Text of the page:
Where the Masters is won and lost

It is the most famous stretch of holes in golf – Amen Corner – and it is where the Masters is won and lost.

Augusta National was plotted with skill, precision and cunning. Holes threaten the golfer either by being difficult – or by tempting them to believe that birdies (or eagles) are not only handy but essential.

And all of those traits are clear at Amen Corner, those three holes from 11 to 13.

The 11th hole, named Dogwood, requires a long drive, through a narrow channel of trees, to the top of a hill. But the test doesn’t stop there. 

At 505 yards it is a long par-four, but the difficulty is ratcheted up by a pond short left and a bail out area short right that leaves a difficult up-and-down.

Only the bold fly at the pin. Par is always a good score.

The par-three 12th offers a different challenge. Just 155-yards long the threat with the approach comes from being too short (water or sand) or too long (sand or foliage).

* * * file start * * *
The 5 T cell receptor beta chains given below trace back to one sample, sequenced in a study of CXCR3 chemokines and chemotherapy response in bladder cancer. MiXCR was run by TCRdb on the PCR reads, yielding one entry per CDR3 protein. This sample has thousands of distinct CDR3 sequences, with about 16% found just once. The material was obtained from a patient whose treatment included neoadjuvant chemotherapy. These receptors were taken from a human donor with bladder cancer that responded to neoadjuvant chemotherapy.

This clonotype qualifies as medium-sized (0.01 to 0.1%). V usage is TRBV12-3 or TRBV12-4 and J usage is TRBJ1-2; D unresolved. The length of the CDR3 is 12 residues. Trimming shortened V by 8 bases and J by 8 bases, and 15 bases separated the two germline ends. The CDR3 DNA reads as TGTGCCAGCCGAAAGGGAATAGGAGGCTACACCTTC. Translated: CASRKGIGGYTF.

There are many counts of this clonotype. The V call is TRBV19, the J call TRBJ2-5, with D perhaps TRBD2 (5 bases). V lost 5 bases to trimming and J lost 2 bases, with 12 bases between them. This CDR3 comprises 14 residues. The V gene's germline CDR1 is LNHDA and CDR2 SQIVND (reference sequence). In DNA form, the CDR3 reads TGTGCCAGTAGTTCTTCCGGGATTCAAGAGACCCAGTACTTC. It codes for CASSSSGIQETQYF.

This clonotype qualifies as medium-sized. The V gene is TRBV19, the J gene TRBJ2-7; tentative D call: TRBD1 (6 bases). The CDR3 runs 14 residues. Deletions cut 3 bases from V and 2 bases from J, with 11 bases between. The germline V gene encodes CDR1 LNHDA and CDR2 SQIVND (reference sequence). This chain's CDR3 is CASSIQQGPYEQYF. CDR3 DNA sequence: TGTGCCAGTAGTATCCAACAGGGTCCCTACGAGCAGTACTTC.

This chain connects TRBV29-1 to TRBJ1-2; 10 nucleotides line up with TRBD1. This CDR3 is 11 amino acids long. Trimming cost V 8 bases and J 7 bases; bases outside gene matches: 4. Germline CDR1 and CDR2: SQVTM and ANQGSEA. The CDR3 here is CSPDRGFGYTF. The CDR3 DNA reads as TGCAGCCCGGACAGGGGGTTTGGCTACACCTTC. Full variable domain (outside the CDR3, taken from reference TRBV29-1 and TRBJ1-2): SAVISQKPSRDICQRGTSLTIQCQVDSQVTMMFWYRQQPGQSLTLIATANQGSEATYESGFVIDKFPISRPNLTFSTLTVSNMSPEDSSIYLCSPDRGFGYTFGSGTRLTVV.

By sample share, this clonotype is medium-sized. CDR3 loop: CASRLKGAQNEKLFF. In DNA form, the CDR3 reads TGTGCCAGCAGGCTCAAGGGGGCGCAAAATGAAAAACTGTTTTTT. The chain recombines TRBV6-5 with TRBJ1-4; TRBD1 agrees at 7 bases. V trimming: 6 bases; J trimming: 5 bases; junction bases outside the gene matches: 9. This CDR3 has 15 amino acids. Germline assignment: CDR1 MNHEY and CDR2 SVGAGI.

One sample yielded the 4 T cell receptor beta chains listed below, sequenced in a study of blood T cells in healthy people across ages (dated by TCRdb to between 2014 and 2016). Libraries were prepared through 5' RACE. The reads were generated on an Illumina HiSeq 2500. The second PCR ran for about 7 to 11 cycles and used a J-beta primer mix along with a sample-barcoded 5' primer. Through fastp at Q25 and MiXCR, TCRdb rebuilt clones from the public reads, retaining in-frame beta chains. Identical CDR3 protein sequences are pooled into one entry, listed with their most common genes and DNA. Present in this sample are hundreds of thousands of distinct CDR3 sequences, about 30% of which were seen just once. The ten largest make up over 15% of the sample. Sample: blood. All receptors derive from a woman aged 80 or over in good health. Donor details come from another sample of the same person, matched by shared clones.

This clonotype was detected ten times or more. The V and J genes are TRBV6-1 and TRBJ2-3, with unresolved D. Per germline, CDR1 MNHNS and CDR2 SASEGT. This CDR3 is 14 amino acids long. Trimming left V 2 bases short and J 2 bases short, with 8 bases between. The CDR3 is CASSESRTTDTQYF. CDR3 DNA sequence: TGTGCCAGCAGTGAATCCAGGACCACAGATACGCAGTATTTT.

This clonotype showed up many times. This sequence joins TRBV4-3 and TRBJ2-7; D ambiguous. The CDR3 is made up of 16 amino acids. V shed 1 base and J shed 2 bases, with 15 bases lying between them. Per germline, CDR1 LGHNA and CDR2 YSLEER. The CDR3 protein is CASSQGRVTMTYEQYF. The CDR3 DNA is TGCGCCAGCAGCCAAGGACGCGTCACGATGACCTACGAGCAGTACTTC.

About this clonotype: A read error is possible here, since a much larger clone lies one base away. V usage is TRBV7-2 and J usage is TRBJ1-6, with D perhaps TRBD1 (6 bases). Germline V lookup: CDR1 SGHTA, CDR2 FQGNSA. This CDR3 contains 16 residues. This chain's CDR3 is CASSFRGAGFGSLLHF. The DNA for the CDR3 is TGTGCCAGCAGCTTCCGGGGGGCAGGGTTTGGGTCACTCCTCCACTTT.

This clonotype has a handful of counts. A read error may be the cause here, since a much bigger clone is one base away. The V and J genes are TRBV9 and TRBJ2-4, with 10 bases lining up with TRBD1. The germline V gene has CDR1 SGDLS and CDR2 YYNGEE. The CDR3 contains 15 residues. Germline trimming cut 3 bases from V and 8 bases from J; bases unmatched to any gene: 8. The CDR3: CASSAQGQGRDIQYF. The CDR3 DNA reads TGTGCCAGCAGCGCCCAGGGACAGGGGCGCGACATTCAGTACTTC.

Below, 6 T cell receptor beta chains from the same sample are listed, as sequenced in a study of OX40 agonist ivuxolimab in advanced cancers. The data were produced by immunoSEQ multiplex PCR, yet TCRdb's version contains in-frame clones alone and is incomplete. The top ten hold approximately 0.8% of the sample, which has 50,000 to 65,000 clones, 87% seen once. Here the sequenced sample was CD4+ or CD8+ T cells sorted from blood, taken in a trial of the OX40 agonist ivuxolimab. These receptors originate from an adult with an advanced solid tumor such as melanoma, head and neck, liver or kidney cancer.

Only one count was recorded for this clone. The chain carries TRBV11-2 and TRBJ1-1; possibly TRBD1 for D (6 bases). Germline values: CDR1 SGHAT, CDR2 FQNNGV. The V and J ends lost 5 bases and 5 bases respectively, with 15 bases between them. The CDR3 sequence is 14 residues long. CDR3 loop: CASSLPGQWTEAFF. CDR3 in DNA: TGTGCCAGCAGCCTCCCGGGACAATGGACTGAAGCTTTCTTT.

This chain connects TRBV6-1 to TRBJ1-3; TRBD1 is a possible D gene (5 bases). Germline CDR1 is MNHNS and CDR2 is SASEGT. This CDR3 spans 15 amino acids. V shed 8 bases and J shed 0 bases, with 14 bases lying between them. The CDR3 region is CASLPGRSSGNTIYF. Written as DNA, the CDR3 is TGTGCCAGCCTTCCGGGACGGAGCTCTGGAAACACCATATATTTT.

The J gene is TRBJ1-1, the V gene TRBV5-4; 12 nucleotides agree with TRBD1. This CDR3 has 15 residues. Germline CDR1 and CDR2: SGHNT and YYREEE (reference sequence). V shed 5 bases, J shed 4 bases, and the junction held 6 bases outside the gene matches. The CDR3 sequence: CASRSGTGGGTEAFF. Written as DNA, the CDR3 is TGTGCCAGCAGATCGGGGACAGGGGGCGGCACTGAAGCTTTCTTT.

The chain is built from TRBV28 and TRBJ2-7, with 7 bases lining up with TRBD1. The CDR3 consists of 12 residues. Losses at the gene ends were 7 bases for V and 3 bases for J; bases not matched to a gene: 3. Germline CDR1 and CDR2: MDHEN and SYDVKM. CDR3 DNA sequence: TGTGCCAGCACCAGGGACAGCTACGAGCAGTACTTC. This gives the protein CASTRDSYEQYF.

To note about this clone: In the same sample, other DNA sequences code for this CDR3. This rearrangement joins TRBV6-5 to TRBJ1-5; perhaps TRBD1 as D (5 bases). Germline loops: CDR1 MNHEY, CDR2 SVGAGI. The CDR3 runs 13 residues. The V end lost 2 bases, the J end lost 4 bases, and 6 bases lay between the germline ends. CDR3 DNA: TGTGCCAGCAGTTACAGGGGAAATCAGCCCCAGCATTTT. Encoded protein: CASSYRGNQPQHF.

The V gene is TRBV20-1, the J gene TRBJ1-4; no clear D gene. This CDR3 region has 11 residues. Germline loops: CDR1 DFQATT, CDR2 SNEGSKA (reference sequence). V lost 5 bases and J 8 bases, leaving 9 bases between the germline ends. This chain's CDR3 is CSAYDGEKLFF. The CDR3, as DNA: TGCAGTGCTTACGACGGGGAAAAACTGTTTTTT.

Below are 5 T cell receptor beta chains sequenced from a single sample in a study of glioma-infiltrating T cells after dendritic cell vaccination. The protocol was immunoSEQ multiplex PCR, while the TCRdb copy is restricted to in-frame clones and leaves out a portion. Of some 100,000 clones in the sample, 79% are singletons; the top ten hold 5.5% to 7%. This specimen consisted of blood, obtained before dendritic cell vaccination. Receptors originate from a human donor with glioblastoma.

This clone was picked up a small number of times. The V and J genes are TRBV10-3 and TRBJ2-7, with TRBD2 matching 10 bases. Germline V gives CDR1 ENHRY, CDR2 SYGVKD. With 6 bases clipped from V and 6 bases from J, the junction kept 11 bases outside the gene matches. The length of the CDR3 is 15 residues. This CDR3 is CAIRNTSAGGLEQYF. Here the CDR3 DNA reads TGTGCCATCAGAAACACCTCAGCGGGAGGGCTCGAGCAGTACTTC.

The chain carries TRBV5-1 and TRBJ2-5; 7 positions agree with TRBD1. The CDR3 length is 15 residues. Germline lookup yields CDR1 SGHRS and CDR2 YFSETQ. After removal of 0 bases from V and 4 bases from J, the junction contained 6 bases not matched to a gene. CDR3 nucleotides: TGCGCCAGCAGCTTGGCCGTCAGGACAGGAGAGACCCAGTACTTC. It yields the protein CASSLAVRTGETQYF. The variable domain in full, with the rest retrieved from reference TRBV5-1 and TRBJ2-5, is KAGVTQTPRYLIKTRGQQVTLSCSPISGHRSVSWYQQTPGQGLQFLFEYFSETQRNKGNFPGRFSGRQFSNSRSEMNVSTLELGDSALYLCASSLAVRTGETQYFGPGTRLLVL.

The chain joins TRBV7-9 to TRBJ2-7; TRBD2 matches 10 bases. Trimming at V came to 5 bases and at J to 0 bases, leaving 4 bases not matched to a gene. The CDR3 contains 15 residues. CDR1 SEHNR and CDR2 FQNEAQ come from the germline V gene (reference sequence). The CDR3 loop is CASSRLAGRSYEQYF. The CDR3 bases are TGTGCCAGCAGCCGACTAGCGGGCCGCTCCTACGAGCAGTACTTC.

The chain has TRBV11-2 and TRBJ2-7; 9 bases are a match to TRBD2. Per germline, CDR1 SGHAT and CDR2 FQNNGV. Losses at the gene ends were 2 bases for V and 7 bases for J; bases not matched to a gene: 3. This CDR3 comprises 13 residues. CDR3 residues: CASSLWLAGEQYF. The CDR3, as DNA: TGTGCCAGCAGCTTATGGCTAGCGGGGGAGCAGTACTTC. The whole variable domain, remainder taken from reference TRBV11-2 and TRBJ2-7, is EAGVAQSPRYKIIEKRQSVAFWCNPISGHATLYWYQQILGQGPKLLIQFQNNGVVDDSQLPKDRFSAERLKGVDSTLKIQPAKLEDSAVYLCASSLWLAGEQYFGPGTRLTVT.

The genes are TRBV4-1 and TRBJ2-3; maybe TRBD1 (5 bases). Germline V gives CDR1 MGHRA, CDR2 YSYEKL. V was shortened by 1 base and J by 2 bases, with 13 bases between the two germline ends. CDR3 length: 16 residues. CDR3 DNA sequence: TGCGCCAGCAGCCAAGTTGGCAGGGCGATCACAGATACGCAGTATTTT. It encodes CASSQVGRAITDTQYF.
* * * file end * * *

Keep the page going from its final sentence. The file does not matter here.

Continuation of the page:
Named Golden Bell, the green is famous for being the quietest spot on the course, the tee is famed for being almost impossible to judge the swirling wind.

If 11 tests a drive and long iron under pressure, 12 tests short irons, and then the 13th, a par-five, throws up another challenge.

Because having fought for par around the bend of Amen Corner the golfer emerges to find himself desperate for birdie, and maybe eagle.

The 510-yard par-five, named Azalea, is reachable in two, but calls for an aggressive drive and fearless approach. The green will feed a good shot to the pin, but kick a poor shot into trouble.

Amen Corner has seen triumph and disaster. In 1996 Greg Norman disintegrated there, but three years earlier Bernhard Langer made eagle on 13 to set up victory.

That’s what Amen Corner can do to a Masters challenge – define it.